Derek Mackay denies Scottish budget ‘double counting’

Finance Secretary Derek Mackay delivers the Scottish Government budget plans for the coming year. Picture: Greg Macvean
Finance Secretary Derek Mackay delivers the Scottish Government budget plans for the coming year. Picture: Greg Macvean
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Finance Secretary Derek Mackay has denied accusations of “double counting” in the Scottish Government draft budget.

Economic think-tank the Fraser of Allander Institute and the impartial Scottish Parliament Information Centre (Spice) said the Government’s 2017-18 draft budget counted money for local government social care which had already been allocated in the health budget.

Elaine Smith, the deputy convener of Holyrood’s Local Government and Communities Committee, asked the minister: “If it’s going to be counted in local government, should it also then be counted in health?”

Mr Mackay replied: “The position is that the transfer that exists from health to social care is the same as in previous years. There’s no double counting in that it’s certainly part of local government services.”

Committee convener Bob Doris said Spice claimed core funding to local government would be cut by 1.6 per cent in real terms compared to last year’s draft budget, but Mr Mackay said other funds for local government services would mean a £240 million increase in total, or 2.3 per cent.

He agreed to write to the committee outlining in one place every budget line where the Scottish Government claims additional cash is going to local authorities, at Mr Doris’s request, who questioned whether the current set-up was “needlessly complex”.

Mr Mackay said: “What are communities most interested in? It’s the totality of the package to their community. It’s what are you investing in schools, what are you investing in social care partnerships? What is the range of resource going to the local authority and on that, that’s where I can reach the figure of £240 million, a 2.3 per cent increase.”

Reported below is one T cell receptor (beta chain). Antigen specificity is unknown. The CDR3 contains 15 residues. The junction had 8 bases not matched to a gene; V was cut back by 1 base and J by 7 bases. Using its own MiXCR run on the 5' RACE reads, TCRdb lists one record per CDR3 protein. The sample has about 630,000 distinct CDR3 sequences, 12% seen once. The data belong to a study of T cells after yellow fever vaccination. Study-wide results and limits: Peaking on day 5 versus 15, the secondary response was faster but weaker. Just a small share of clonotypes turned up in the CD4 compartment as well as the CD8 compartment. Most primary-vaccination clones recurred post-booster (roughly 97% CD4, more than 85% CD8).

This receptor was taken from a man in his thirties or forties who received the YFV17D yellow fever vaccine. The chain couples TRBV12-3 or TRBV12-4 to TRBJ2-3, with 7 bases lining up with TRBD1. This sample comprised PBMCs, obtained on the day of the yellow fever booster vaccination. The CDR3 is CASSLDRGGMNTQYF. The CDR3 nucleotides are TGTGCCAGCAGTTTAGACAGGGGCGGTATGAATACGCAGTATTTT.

He added that it could not be “discounted as an accountancy exercise”.

Mr Doris said the Parliament had to “do better” on how it examines public funds to councils.

He said: “I think this committee is becoming increasingly aware that there is a huge amount of monies swirling about the local authority area.

“The Education Committee, I would imagine, would look at the attainment fund cash and how that’s spent - £120 million. We’ve got a Health Committee looking at £357 million of health and social care integration funds, we’ve got City Deals out there and a variety of other spends.

“We’re just conscious as a committee we’re not quite sure who’s doing the scrutiny - a consolidated piece of work - on the financial position of local authorities and the support provided to them.

“That information you are going to provide us will be a good starting point, but I think we have to do better as a Parliament on how well we follow the public pound at local authority level.”

Mr Mackay said audit agencies would also scrutinise the spending of local authorities, “so they certainly are held to account for what they spend”.